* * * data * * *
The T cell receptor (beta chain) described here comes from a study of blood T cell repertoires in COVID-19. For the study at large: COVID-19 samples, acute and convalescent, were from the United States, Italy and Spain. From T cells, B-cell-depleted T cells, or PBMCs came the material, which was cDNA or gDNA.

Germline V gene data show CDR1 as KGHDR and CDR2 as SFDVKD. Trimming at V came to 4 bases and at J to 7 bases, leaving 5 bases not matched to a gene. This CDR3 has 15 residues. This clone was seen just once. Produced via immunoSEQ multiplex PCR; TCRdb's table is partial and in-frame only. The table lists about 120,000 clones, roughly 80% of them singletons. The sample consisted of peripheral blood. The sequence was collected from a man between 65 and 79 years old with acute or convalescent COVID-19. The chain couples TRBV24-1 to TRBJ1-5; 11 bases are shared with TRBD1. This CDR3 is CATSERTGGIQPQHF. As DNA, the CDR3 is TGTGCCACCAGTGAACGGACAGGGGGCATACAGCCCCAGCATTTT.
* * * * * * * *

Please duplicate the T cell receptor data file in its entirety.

The T cell receptor (beta chain) described here comes from a study of blood T cell repertoires in COVID-19. For the study at large: COVID-19 samples, acute and convalescent, were from the United States, Italy and Spain. From T cells, B-cell-depleted T cells, or PBMCs came the material, which was cDNA or gDNA.

Germline V gene data show CDR1 as KGHDR and CDR2 as SFDVKD. Trimming at V came to 4 bases and at J to 7 bases, leaving 5 bases not matched to a gene. This CDR3 has 15 residues. This clone was seen just once. Produced via immunoSEQ multiplex PCR; TCRdb's table is partial and in-frame only. The table lists about 120,000 clones, roughly 80% of them singletons. The sample consisted of peripheral blood. The sequence was collected from a man between 65 and 79 years old with acute or convalescent COVID-19. The chain couples TRBV24-1 to TRBJ1-5; 11 bases are shared with TRBD1. This CDR3 is CATSERTGGIQPQHF. As DNA, the CDR3 is TGTGCCACCAGTGAACGGACAGGGGGCATACAGCCCCAGCATTTT.